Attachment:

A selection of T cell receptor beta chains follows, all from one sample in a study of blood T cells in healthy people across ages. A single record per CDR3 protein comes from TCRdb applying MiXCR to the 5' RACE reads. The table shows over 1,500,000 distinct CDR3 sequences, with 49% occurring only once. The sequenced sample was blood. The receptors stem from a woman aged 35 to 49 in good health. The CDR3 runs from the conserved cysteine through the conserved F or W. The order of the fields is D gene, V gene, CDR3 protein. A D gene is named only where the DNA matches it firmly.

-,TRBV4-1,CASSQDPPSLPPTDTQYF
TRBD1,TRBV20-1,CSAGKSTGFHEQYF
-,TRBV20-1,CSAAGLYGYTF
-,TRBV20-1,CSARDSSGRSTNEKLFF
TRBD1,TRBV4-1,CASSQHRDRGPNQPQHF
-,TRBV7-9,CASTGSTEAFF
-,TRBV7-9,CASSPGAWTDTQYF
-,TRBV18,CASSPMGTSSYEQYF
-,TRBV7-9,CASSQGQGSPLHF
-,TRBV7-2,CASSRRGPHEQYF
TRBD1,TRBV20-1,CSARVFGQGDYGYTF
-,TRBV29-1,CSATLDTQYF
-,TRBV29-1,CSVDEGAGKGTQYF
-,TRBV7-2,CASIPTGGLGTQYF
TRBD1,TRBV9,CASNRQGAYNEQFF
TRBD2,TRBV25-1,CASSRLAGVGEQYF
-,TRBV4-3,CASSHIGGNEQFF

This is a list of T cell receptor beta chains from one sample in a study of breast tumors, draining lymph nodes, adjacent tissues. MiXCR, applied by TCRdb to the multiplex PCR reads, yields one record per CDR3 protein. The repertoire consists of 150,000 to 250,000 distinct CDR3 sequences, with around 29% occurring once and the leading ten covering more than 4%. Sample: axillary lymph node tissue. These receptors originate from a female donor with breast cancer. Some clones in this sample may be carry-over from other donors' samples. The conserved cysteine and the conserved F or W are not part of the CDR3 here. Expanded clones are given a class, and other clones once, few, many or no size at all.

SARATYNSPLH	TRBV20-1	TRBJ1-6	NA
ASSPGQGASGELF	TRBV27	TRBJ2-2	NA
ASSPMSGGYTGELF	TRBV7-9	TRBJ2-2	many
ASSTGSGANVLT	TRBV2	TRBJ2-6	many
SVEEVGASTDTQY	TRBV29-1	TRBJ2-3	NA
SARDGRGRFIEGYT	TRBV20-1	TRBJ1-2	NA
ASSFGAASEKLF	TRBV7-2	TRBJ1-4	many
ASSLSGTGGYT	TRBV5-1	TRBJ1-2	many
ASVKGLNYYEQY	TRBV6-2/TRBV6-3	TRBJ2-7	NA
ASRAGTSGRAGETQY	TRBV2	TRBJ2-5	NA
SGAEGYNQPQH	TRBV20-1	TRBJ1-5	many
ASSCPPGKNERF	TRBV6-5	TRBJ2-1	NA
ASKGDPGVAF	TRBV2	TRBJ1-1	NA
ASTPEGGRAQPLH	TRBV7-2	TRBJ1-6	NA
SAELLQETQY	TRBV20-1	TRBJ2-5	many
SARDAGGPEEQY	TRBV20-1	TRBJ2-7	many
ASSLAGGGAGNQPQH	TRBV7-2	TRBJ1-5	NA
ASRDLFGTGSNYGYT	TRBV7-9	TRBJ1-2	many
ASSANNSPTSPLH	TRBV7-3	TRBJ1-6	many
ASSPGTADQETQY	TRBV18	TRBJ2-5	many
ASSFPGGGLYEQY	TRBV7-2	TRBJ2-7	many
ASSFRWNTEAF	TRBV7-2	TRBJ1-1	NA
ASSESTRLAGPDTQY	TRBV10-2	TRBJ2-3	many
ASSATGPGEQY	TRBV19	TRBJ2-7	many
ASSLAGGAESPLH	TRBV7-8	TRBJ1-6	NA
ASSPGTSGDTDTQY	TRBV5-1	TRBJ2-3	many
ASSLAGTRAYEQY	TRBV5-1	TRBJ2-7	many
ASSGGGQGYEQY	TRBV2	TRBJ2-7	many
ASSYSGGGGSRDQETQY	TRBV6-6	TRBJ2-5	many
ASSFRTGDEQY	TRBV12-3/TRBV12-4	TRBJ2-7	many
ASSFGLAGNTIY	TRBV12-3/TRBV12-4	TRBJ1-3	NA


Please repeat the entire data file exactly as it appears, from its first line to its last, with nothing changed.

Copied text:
A selection of T cell receptor beta chains follows, all from one sample in a study of blood T cells in healthy people across ages. A single record per CDR3 protein comes from TCRdb applying MiXCR to the 5' RACE reads. The table shows over 1,500,000 distinct CDR3 sequences, with 49% occurring only once. The sequenced sample was blood. The receptors stem from a woman aged 35 to 49 in good health. The CDR3 runs from the conserved cysteine through the conserved F or W. The order of the fields is D gene, V gene, CDR3 protein. A D gene is named only where the DNA matches it firmly.

-,TRBV4-1,CASSQDPPSLPPTDTQYF
TRBD1,TRBV20-1,CSAGKSTGFHEQYF
-,TRBV20-1,CSAAGLYGYTF
-,TRBV20-1,CSARDSSGRSTNEKLFF
TRBD1,TRBV4-1,CASSQHRDRGPNQPQHF
-,TRBV7-9,CASTGSTEAFF
-,TRBV7-9,CASSPGAWTDTQYF
-,TRBV18,CASSPMGTSSYEQYF
-,TRBV7-9,CASSQGQGSPLHF
-,TRBV7-2,CASSRRGPHEQYF
TRBD1,TRBV20-1,CSARVFGQGDYGYTF
-,TRBV29-1,CSATLDTQYF
-,TRBV29-1,CSVDEGAGKGTQYF
-,TRBV7-2,CASIPTGGLGTQYF
TRBD1,TRBV9,CASNRQGAYNEQFF
TRBD2,TRBV25-1,CASSRLAGVGEQYF
-,TRBV4-3,CASSHIGGNEQFF

This is a list of T cell receptor beta chains from one sample in a study of breast tumors, draining lymph nodes, adjacent tissues. MiXCR, applied by TCRdb to the multiplex PCR reads, yields one record per CDR3 protein. The repertoire consists of 150,000 to 250,000 distinct CDR3 sequences, with around 29% occurring once and the leading ten covering more than 4%. Sample: axillary lymph node tissue. These receptors originate from a female donor with breast cancer. Some clones in this sample may be carry-over from other donors' samples. The conserved cysteine and the conserved F or W are not part of the CDR3 here. Expanded clones are given a class, and other clones once, few, many or no size at all.

SARATYNSPLH	TRBV20-1	TRBJ1-6	NA
ASSPGQGASGELF	TRBV27	TRBJ2-2	NA
ASSPMSGGYTGELF	TRBV7-9	TRBJ2-2	many
ASSTGSGANVLT	TRBV2	TRBJ2-6	many
SVEEVGASTDTQY	TRBV29-1	TRBJ2-3	NA
SARDGRGRFIEGYT	TRBV20-1	TRBJ1-2	NA
ASSFGAASEKLF	TRBV7-2	TRBJ1-4	many
ASSLSGTGGYT	TRBV5-1	TRBJ1-2	many
ASVKGLNYYEQY	TRBV6-2/TRBV6-3	TRBJ2-7	NA
ASRAGTSGRAGETQY	TRBV2	TRBJ2-5	NA
SGAEGYNQPQH	TRBV20-1	TRBJ1-5	many
ASSCPPGKNERF	TRBV6-5	TRBJ2-1	NA
ASKGDPGVAF	TRBV2	TRBJ1-1	NA
ASTPEGGRAQPLH	TRBV7-2	TRBJ1-6	NA
SAELLQETQY	TRBV20-1	TRBJ2-5	many
SARDAGGPEEQY	TRBV20-1	TRBJ2-7	many
ASSLAGGGAGNQPQH	TRBV7-2	TRBJ1-5	NA
ASRDLFGTGSNYGYT	TRBV7-9	TRBJ1-2	many
ASSANNSPTSPLH	TRBV7-3	TRBJ1-6	many
ASSPGTADQETQY	TRBV18	TRBJ2-5	many
ASSFPGGGLYEQY	TRBV7-2	TRBJ2-7	many
ASSFRWNTEAF	TRBV7-2	TRBJ1-1	NA
ASSESTRLAGPDTQY	TRBV10-2	TRBJ2-3	many
ASSATGPGEQY	TRBV19	TRBJ2-7	many
ASSLAGGAESPLH	TRBV7-8	TRBJ1-6	NA
ASSPGTSGDTDTQY	TRBV5-1	TRBJ2-3	many
ASSLAGTRAYEQY	TRBV5-1	TRBJ2-7	many
ASSGGGQGYEQY	TRBV2	TRBJ2-7	many
ASSYSGGGGSRDQETQY	TRBV6-6	TRBJ2-5	many
ASSFRTGDEQY	TRBV12-3/TRBV12-4	TRBJ2-7	many
ASSFGLAGNTIY	TRBV12-3/TRBV12-4	TRBJ1-3	NA